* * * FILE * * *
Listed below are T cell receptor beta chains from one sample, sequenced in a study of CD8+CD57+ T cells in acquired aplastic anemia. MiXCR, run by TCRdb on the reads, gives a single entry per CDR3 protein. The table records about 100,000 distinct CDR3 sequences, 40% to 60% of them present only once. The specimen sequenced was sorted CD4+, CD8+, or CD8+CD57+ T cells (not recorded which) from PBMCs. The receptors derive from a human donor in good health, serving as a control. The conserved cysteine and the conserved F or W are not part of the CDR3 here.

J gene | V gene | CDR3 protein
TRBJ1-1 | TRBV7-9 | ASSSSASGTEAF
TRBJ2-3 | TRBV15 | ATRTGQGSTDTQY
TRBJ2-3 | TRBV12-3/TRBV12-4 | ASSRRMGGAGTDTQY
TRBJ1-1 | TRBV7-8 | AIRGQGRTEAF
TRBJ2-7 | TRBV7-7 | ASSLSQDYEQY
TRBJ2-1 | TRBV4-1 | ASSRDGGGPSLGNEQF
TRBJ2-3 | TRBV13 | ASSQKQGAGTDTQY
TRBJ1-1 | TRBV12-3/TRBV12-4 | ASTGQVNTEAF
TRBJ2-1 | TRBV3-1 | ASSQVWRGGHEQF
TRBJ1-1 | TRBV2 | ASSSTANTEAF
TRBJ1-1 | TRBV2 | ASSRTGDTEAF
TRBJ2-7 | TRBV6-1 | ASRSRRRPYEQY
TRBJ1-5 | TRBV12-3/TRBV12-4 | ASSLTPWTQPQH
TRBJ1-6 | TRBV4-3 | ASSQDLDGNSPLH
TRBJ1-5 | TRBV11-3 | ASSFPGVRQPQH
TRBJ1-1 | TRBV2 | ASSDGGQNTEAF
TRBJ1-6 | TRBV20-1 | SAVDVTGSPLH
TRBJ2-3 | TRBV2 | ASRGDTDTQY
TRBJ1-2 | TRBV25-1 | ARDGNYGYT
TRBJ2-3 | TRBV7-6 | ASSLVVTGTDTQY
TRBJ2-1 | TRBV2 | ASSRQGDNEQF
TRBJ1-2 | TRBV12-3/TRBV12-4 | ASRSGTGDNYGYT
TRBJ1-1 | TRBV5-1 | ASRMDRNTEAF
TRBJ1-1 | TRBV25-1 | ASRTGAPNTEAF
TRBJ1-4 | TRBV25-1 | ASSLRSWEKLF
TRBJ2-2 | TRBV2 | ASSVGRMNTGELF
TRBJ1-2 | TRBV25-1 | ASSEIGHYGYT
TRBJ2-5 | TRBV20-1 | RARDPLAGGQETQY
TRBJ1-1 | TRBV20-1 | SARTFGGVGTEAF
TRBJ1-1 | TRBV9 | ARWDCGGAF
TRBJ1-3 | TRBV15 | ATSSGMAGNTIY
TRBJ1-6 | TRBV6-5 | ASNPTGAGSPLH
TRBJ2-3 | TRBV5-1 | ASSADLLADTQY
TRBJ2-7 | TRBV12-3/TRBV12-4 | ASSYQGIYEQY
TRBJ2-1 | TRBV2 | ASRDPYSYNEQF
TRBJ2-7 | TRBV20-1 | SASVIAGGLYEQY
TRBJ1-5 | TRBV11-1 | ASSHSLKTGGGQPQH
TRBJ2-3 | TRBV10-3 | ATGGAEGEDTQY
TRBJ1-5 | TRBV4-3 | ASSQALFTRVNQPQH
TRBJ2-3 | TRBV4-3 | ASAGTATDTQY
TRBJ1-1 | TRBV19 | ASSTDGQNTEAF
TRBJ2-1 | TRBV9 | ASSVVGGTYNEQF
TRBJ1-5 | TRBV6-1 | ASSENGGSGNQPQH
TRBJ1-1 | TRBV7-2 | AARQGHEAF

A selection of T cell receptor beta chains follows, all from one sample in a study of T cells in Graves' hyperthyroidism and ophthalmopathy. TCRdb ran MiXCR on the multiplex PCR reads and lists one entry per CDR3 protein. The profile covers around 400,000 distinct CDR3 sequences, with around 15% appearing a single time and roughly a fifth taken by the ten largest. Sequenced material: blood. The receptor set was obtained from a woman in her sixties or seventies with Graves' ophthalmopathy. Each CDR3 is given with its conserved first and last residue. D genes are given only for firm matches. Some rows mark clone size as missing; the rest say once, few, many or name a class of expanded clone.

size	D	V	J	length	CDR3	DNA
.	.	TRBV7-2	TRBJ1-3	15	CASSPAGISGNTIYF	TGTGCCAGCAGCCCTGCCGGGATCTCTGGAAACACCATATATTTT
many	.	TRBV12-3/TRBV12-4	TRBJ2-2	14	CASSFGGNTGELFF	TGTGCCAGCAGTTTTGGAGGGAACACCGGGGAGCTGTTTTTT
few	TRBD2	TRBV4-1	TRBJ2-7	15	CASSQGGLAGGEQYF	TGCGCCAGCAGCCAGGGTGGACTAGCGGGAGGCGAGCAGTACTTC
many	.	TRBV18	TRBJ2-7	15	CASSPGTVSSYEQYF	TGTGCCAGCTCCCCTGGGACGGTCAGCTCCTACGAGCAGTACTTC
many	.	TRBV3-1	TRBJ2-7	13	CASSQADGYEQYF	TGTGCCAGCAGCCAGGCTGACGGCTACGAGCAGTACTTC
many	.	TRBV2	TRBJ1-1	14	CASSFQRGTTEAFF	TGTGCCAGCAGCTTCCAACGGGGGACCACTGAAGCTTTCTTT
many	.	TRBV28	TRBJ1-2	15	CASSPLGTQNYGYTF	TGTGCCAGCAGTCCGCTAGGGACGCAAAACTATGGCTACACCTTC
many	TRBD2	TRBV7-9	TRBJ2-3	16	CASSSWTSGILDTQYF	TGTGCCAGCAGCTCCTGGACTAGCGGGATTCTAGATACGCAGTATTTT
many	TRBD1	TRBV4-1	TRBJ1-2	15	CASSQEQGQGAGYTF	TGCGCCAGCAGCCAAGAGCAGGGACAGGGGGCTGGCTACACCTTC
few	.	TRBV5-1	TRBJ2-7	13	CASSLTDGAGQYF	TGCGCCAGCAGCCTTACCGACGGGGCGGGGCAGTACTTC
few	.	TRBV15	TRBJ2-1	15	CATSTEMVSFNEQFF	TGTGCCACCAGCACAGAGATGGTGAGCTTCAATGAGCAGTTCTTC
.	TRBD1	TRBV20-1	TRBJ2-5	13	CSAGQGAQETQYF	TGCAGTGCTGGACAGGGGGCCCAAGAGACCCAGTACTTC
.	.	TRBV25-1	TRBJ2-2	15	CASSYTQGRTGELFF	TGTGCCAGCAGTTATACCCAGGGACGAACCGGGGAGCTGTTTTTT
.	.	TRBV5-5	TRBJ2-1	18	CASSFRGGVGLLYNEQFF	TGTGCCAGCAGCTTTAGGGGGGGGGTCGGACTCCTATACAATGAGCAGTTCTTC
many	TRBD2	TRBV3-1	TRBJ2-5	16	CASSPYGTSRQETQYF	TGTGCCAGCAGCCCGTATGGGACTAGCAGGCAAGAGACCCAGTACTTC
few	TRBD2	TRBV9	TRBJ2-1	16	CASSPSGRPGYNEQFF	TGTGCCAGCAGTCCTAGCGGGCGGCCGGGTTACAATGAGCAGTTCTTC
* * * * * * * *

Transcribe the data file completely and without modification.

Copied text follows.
Listed below are T cell receptor beta chains from one sample, sequenced in a study of CD8+CD57+ T cells in acquired aplastic anemia. MiXCR, run by TCRdb on the reads, gives a single entry per CDR3 protein. The table records about 100,000 distinct CDR3 sequences, 40% to 60% of them present only once. The specimen sequenced was sorted CD4+, CD8+, or CD8+CD57+ T cells (not recorded which) from PBMCs. The receptors derive from a human donor in good health, serving as a control. The conserved cysteine and the conserved F or W are not part of the CDR3 here.

J gene | V gene | CDR3 protein
TRBJ1-1 | TRBV7-9 | ASSSSASGTEAF
TRBJ2-3 | TRBV15 | ATRTGQGSTDTQY
TRBJ2-3 | TRBV12-3/TRBV12-4 | ASSRRMGGAGTDTQY
TRBJ1-1 | TRBV7-8 | AIRGQGRTEAF
TRBJ2-7 | TRBV7-7 | ASSLSQDYEQY
TRBJ2-1 | TRBV4-1 | ASSRDGGGPSLGNEQF
TRBJ2-3 | TRBV13 | ASSQKQGAGTDTQY
TRBJ1-1 | TRBV12-3/TRBV12-4 | ASTGQVNTEAF
TRBJ2-1 | TRBV3-1 | ASSQVWRGGHEQF
TRBJ1-1 | TRBV2 | ASSSTANTEAF
TRBJ1-1 | TRBV2 | ASSRTGDTEAF
TRBJ2-7 | TRBV6-1 | ASRSRRRPYEQY
TRBJ1-5 | TRBV12-3/TRBV12-4 | ASSLTPWTQPQH
TRBJ1-6 | TRBV4-3 | ASSQDLDGNSPLH
TRBJ1-5 | TRBV11-3 | ASSFPGVRQPQH
TRBJ1-1 | TRBV2 | ASSDGGQNTEAF
TRBJ1-6 | TRBV20-1 | SAVDVTGSPLH
TRBJ2-3 | TRBV2 | ASRGDTDTQY
TRBJ1-2 | TRBV25-1 | ARDGNYGYT
TRBJ2-3 | TRBV7-6 | ASSLVVTGTDTQY
TRBJ2-1 | TRBV2 | ASSRQGDNEQF
TRBJ1-2 | TRBV12-3/TRBV12-4 | ASRSGTGDNYGYT
TRBJ1-1 | TRBV5-1 | ASRMDRNTEAF
TRBJ1-1 | TRBV25-1 | ASRTGAPNTEAF
TRBJ1-4 | TRBV25-1 | ASSLRSWEKLF
TRBJ2-2 | TRBV2 | ASSVGRMNTGELF
TRBJ1-2 | TRBV25-1 | ASSEIGHYGYT
TRBJ2-5 | TRBV20-1 | RARDPLAGGQETQY
TRBJ1-1 | TRBV20-1 | SARTFGGVGTEAF
TRBJ1-1 | TRBV9 | ARWDCGGAF
TRBJ1-3 | TRBV15 | ATSSGMAGNTIY
TRBJ1-6 | TRBV6-5 | ASNPTGAGSPLH
TRBJ2-3 | TRBV5-1 | ASSADLLADTQY
TRBJ2-7 | TRBV12-3/TRBV12-4 | ASSYQGIYEQY
TRBJ2-1 | TRBV2 | ASRDPYSYNEQF
TRBJ2-7 | TRBV20-1 | SASVIAGGLYEQY
TRBJ1-5 | TRBV11-1 | ASSHSLKTGGGQPQH
TRBJ2-3 | TRBV10-3 | ATGGAEGEDTQY
TRBJ1-5 | TRBV4-3 | ASSQALFTRVNQPQH
TRBJ2-3 | TRBV4-3 | ASAGTATDTQY
TRBJ1-1 | TRBV19 | ASSTDGQNTEAF
TRBJ2-1 | TRBV9 | ASSVVGGTYNEQF
TRBJ1-5 | TRBV6-1 | ASSENGGSGNQPQH
TRBJ1-1 | TRBV7-2 | AARQGHEAF

A selection of T cell receptor beta chains follows, all from one sample in a study of T cells in Graves' hyperthyroidism and ophthalmopathy. TCRdb ran MiXCR on the multiplex PCR reads and lists one entry per CDR3 protein. The profile covers around 400,000 distinct CDR3 sequences, with around 15% appearing a single time and roughly a fifth taken by the ten largest. Sequenced material: blood. The receptor set was obtained from a woman in her sixties or seventies with Graves' ophthalmopathy. Each CDR3 is given with its conserved first and last residue. D genes are given only for firm matches. Some rows mark clone size as missing; the rest say once, few, many or name a class of expanded clone.

size	D	V	J	length	CDR3	DNA
.	.	TRBV7-2	TRBJ1-3	15	CASSPAGISGNTIYF	TGTGCCAGCAGCCCTGCCGGGATCTCTGGAAACACCATATATTTT
many	.	TRBV12-3/TRBV12-4	TRBJ2-2	14	CASSFGGNTGELFF	TGTGCCAGCAGTTTTGGAGGGAACACCGGGGAGCTGTTTTTT
few	TRBD2	TRBV4-1	TRBJ2-7	15	CASSQGGLAGGEQYF	TGCGCCAGCAGCCAGGGTGGACTAGCGGGAGGCGAGCAGTACTTC
many	.	TRBV18	TRBJ2-7	15	CASSPGTVSSYEQYF	TGTGCCAGCTCCCCTGGGACGGTCAGCTCCTACGAGCAGTACTTC
many	.	TRBV3-1	TRBJ2-7	13	CASSQADGYEQYF	TGTGCCAGCAGCCAGGCTGACGGCTACGAGCAGTACTTC
many	.	TRBV2	TRBJ1-1	14	CASSFQRGTTEAFF	TGTGCCAGCAGCTTCCAACGGGGGACCACTGAAGCTTTCTTT
many	.	TRBV28	TRBJ1-2	15	CASSPLGTQNYGYTF	TGTGCCAGCAGTCCGCTAGGGACGCAAAACTATGGCTACACCTTC
many	TRBD2	TRBV7-9	TRBJ2-3	16	CASSSWTSGILDTQYF	TGTGCCAGCAGCTCCTGGACTAGCGGGATTCTAGATACGCAGTATTTT
many	TRBD1	TRBV4-1	TRBJ1-2	15	CASSQEQGQGAGYTF	TGCGCCAGCAGCCAAGAGCAGGGACAGGGGGCTGGCTACACCTTC
few	.	TRBV5-1	TRBJ2-7	13	CASSLTDGAGQYF	TGCGCCAGCAGCCTTACCGACGGGGCGGGGCAGTACTTC
few	.	TRBV15	TRBJ2-1	15	CATSTEMVSFNEQFF	TGTGCCACCAGCACAGAGATGGTGAGCTTCAATGAGCAGTTCTTC
.	TRBD1	TRBV20-1	TRBJ2-5	13	CSAGQGAQETQYF	TGCAGTGCTGGACAGGGGGCCCAAGAGACCCAGTACTTC
.	.	TRBV25-1	TRBJ2-2	15	CASSYTQGRTGELFF	TGTGCCAGCAGTTATACCCAGGGACGAACCGGGGAGCTGTTTTTT
.	.	TRBV5-5	TRBJ2-1	18	CASSFRGGVGLLYNEQFF	TGTGCCAGCAGCTTTAGGGGGGGGGTCGGACTCCTATACAATGAGCAGTTCTTC
many	TRBD2	TRBV3-1	TRBJ2-5	16	CASSPYGTSRQETQYF	TGTGCCAGCAGCCCGTATGGGACTAGCAGGCAAGAGACCCAGTACTTC
few	TRBD2	TRBV9	TRBJ2-1	16	CASSPSGRPGYNEQFF	TGTGCCAGCAGTCCTAGCGGGCGGCCGGGTTACAATGAGCAGTTCTTC